Help plug porous borders – Libya
Tripoli - Libya has called its neighbours to a meeting on their porous common borders, which since the downfall of Muammar Gaddafi have become major conduits for smuggling, an official said on Thursday.
Regional security experts are pencilled to meet in Tripoli on March 9 and 10, paving the way for a ministerial meeting which is tentatively scheduled from March 11 to 12, the foreign ministry official told AFP.
The conference will be a platform for "consultations on border controls to confront the security challenges of the present and the future, including illegal immigration", Prime Minister Abdel Rahim al-Kib said in comments published by his office on Thursday.
"The interim government will join the ministerial conference on border security in Tripoli in the first half of March," Kib said in what was a transcript of remarks he made earlier in the week.
Invited to the conference are senior officials of the defence and interior ministries of Algeria, Chad, Egypt, Niger, Mali, Mauritania, Morocco and Sudan, along with security experts from each country.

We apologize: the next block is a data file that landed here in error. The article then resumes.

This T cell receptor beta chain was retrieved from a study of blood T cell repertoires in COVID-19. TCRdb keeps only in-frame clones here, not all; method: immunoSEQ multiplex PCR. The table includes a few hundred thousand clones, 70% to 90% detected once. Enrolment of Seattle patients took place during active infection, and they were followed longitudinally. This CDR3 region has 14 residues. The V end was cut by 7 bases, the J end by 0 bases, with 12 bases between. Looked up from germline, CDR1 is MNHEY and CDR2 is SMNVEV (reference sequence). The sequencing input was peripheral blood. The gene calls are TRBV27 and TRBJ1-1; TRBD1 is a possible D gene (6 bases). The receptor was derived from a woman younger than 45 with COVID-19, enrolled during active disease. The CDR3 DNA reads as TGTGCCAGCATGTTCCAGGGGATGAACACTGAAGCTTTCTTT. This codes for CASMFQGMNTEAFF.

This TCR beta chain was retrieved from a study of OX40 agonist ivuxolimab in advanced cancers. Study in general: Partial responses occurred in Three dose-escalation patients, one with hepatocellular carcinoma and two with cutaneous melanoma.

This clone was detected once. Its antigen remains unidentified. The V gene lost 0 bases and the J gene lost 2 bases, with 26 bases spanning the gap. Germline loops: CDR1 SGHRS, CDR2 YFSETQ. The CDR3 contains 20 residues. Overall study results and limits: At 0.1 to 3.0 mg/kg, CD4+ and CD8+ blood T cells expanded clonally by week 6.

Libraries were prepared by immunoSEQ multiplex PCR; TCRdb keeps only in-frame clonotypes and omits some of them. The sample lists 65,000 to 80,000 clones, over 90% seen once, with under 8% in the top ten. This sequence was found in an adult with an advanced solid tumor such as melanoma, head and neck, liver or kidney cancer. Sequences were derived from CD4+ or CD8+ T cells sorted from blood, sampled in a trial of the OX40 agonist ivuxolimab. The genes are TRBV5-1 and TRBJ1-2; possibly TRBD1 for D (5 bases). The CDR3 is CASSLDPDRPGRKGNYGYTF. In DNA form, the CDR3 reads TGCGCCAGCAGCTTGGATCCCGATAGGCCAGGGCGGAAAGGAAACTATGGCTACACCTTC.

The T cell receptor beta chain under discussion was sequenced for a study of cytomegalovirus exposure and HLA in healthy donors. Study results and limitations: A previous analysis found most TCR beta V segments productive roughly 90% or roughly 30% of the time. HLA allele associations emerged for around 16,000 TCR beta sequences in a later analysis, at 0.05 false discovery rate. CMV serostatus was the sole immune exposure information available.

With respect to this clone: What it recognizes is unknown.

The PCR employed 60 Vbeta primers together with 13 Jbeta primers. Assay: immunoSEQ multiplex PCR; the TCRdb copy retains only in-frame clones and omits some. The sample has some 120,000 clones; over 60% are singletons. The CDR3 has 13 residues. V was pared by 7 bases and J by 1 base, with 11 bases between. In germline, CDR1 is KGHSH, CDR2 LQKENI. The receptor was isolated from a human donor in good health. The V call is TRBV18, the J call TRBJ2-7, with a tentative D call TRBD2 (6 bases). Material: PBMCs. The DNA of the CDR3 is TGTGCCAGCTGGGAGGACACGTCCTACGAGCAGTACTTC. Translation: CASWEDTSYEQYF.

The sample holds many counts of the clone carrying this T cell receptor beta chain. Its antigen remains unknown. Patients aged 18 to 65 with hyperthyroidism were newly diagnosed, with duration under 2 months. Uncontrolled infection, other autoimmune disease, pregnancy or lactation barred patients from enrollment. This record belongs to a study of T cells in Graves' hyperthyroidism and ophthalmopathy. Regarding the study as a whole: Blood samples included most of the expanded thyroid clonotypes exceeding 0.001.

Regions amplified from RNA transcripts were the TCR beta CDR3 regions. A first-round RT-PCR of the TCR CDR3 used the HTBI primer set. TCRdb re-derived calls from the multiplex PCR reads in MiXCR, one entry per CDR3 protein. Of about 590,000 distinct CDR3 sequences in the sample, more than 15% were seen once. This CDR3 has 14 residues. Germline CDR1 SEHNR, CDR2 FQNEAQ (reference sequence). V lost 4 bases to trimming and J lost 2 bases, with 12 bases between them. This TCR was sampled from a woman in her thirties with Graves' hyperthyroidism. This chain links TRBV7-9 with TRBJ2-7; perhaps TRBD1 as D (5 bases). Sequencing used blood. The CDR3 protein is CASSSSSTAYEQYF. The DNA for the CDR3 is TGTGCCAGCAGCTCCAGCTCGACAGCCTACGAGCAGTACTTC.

Ambassadors from the affected countries convened at the foreign ministry in Tripoli on Thursday to hammer out the logistics and agenda.
The issue of providing security for the visiting delegations was repeatedly raised, an AFP reporter at the meeting said.
Libya shares borders with Tunisia and Algeria to the west and Egypt to the east; while the Sahara desert stretches across its southern frontiers with Niger, Chad and Sudan.
Hub for smuggling
With its vast desert borders and lax monitoring policy, Libya has for years served as a destination and a transit country to European shores for hundreds of thousands of African immigrants.
"Libya is an integral part of its African, Arab and Mediterranean environment. We are ready to co-operate with everyone," Kib said.
Meanwhile, a representative of the Toubu tribe visiting Tripoli said that his tribesmen have been doing their best to monitor the vast and porous desert borderland, which he described as a hub for smuggling and human trafficking.
Mohammed Senussi said Toubou and other tribes concentrated in the southeastern city of Kufra have been acting as informal border patrols since Gaddafi’s regime fell last year following a popular uprising and a Tripoli unit charged with that task fled.
"Libya's borders are a red line," Senussi said, adding that his tribe rejects any foreign interference despite a shared heritage with Toubu tribesmen in Chad and Niger.